The Indian Premier League (IPL), which owns and runs the exciting T20 version of cricket in South Asia, has been caught without an abdominal guard against a particularly vicious ball headed straight for you know what. After frothing a bit and folding up in a fetal position for a while, the IPL’s boss Lalit Modi has found enough composure to claim that there was no pressure on him from the Indian government against buying any Pakistani players during the just concluded auction.
The way the IPL works is that franchisees make bids for various cricketers from around the world during an actual auction. The players are bought for a season for a particular team for a price that the bidder considers worthwhile. The players from Pakistan, being the current T20 world champion, should logically have had no problem finding not just straight bids but even competing bids. Instead the auction failed to sell a single player, causing not just an affront to the country and its players, but also bringing into question the whole IPL. Allegations that the incendiary bilateral politics between India and Pakistan had subverted the spirit of a great sport with a near religious following in South Asia have refused to go away.
It is almost as if all the franchisees ganged up under an unseen hand to deliberately reject all Pakistani players. It is possible that the auction of the Pakistani players failed purely on commercial merit, which is ridiculous considering that by the current reckoning they constitute the best team. That left a lot of room for speculation. I do not for a second believe that the franchisee decision was entirely commercial. It was manifestly political and taken under subtle political pressure. They may have reasoned that since the presence of the Pakistani players would be fraught with political sensitivities, it may upend their return on investment. But make no mistake; it was a political decision in its primary motivation.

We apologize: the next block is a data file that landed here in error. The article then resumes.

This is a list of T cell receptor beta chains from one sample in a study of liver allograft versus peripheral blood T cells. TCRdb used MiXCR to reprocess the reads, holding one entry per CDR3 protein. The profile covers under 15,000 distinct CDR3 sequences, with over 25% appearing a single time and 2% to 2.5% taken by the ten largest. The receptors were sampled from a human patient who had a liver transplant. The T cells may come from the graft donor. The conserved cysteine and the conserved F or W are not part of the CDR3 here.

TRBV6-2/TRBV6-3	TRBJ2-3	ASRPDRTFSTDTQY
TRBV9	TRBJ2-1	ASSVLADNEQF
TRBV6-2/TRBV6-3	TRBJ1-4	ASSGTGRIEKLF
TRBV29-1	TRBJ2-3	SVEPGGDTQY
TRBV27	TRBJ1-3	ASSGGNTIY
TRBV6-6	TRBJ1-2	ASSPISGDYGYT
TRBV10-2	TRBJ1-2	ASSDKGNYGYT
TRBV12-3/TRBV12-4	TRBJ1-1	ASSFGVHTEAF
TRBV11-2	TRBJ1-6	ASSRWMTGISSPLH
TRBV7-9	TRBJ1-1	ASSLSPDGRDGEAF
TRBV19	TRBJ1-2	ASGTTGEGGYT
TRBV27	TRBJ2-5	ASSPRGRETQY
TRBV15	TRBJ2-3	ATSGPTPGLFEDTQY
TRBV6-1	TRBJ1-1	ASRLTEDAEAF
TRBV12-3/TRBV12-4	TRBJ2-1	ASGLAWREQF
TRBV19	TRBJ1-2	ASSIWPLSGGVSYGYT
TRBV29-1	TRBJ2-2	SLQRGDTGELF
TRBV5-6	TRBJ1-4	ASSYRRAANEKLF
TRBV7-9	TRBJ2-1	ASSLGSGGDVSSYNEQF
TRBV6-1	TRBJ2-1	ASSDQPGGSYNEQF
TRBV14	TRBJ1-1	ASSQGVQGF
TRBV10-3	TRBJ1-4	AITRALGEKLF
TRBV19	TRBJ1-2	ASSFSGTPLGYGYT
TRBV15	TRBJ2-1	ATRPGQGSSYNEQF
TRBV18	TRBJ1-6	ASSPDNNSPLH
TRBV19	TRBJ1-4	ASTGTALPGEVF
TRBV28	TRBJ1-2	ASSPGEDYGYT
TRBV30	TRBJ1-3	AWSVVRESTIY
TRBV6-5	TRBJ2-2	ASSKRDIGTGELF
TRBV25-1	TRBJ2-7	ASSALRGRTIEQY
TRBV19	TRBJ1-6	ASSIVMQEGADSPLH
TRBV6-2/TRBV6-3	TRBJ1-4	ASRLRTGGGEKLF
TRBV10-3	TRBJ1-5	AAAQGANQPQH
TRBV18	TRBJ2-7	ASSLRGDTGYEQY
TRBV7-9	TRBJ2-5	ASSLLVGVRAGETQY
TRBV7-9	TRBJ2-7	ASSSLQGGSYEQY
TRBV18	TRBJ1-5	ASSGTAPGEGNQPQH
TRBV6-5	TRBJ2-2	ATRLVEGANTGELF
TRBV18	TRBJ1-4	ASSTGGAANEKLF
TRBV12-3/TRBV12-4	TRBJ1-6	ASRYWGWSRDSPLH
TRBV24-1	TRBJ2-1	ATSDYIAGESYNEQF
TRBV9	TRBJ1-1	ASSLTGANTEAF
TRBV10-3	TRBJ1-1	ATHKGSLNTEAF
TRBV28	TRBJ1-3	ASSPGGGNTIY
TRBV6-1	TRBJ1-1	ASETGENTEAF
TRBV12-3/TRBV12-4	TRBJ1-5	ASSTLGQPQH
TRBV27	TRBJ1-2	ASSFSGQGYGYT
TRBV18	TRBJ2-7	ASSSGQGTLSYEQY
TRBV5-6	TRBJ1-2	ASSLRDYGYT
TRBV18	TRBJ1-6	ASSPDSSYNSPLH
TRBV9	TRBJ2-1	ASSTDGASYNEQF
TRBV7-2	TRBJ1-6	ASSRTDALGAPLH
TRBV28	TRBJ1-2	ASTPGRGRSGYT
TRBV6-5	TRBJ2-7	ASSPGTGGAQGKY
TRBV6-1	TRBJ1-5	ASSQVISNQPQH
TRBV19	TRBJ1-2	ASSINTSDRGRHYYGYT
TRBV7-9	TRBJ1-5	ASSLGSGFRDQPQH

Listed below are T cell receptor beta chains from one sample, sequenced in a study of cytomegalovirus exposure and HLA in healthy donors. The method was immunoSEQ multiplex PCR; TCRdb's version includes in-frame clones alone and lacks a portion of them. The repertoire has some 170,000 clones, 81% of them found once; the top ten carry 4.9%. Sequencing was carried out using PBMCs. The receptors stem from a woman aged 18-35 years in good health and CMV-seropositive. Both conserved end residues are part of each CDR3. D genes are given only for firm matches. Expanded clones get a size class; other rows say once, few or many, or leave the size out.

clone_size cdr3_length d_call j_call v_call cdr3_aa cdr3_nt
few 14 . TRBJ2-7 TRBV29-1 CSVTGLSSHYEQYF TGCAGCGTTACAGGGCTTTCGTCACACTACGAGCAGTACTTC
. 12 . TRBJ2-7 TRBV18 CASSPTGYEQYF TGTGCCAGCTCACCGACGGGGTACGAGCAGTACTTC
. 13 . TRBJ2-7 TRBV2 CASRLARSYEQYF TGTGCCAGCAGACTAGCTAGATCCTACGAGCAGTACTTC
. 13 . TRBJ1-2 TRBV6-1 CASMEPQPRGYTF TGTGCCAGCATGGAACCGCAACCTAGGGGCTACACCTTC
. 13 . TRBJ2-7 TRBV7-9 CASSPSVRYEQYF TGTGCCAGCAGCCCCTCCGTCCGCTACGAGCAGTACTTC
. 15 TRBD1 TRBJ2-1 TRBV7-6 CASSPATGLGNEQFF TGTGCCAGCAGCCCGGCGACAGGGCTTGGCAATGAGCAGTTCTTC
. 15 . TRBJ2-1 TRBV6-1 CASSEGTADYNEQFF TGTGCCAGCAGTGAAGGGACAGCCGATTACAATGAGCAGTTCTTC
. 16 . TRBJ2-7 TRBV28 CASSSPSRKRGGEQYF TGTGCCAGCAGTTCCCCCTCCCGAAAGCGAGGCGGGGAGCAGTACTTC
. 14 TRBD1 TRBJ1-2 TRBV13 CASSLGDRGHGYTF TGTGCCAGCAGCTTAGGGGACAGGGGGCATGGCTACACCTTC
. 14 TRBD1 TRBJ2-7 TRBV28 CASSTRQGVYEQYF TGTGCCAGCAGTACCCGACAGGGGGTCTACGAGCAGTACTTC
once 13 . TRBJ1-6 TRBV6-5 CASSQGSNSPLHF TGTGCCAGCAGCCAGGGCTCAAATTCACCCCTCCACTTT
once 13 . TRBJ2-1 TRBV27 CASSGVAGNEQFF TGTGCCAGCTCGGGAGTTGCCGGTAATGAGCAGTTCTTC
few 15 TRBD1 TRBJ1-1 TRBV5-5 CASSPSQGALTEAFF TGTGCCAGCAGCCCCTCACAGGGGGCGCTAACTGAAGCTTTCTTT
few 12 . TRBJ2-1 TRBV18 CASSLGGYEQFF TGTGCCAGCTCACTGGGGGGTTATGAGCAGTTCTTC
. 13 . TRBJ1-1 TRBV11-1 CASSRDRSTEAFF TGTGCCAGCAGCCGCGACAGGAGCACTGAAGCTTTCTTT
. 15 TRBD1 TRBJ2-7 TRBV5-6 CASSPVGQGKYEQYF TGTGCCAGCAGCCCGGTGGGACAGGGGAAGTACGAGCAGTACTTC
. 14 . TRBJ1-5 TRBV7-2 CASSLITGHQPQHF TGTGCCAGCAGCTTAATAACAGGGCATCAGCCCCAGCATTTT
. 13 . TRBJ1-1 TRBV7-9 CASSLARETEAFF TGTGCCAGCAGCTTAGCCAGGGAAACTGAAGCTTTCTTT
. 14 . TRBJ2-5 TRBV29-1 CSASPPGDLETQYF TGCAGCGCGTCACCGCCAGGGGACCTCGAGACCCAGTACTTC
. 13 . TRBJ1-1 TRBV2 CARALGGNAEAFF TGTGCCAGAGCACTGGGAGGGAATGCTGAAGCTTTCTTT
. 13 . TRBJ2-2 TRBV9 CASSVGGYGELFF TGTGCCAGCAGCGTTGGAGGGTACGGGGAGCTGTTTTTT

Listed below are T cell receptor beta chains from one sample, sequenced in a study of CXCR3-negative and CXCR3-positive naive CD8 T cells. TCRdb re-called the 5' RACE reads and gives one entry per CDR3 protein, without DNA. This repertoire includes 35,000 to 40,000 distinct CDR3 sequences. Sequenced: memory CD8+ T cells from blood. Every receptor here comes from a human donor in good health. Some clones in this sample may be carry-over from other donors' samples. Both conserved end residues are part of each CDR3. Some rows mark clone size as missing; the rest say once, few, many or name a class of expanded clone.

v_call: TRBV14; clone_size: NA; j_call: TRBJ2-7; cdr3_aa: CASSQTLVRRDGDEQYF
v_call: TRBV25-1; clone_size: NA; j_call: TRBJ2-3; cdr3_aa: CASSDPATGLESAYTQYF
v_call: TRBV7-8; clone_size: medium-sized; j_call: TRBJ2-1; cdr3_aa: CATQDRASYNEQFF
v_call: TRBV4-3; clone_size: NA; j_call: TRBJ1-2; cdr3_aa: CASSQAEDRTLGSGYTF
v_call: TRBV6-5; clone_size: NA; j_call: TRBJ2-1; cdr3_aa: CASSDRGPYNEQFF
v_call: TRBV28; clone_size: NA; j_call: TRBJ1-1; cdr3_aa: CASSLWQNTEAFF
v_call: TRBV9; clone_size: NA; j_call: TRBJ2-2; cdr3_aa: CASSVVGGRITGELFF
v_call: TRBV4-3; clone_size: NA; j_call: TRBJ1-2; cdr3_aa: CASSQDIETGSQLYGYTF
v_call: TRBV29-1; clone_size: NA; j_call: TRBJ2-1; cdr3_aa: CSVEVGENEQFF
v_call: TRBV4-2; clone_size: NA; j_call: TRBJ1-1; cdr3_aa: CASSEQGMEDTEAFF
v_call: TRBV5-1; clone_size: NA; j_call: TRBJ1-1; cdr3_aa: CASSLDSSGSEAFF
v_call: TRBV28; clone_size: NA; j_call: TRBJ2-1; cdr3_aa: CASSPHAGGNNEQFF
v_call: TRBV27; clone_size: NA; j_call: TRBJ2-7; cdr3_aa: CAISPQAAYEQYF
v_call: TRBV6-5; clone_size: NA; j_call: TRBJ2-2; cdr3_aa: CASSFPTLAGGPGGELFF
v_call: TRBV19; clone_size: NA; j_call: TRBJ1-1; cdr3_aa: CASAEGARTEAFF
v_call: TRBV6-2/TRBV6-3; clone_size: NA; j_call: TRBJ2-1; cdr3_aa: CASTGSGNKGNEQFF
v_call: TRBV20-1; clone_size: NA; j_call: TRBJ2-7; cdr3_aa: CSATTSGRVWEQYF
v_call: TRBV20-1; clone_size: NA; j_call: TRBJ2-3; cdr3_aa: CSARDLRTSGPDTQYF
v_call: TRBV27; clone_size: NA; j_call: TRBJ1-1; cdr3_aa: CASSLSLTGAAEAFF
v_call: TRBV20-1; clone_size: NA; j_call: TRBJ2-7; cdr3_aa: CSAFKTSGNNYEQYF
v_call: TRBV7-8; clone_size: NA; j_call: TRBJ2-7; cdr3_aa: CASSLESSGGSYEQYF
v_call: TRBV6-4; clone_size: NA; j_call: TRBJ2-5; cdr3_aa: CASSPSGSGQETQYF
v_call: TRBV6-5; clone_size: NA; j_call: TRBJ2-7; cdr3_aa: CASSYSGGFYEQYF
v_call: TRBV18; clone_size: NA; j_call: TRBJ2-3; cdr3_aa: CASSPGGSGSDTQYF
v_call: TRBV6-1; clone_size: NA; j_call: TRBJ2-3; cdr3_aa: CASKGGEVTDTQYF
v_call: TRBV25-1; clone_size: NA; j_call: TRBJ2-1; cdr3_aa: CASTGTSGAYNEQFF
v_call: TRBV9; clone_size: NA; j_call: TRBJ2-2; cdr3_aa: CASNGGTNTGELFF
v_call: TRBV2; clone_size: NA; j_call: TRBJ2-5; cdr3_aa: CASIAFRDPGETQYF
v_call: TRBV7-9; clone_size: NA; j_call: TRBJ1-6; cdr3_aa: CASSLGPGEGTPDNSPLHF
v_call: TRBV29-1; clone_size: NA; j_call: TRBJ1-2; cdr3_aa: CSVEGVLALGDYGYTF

Now that a lot of Indians have reacted unfavorably to the biased auction, the IPL franchisees may be trying to backtrack and rectify the situation. Modi has indicated that there is still room for some Pakistani players to be bought in some teams. Actor Shah Rukh Khan, who owns one of the IPL teams, has said he would have liked to buy at least one Pakistani player but left it unsaid why he did not do so. That could mean only one thing—the franchisees were in concert in favor of the decision to ignore the Pakistanis altogether for reasons outside cricket.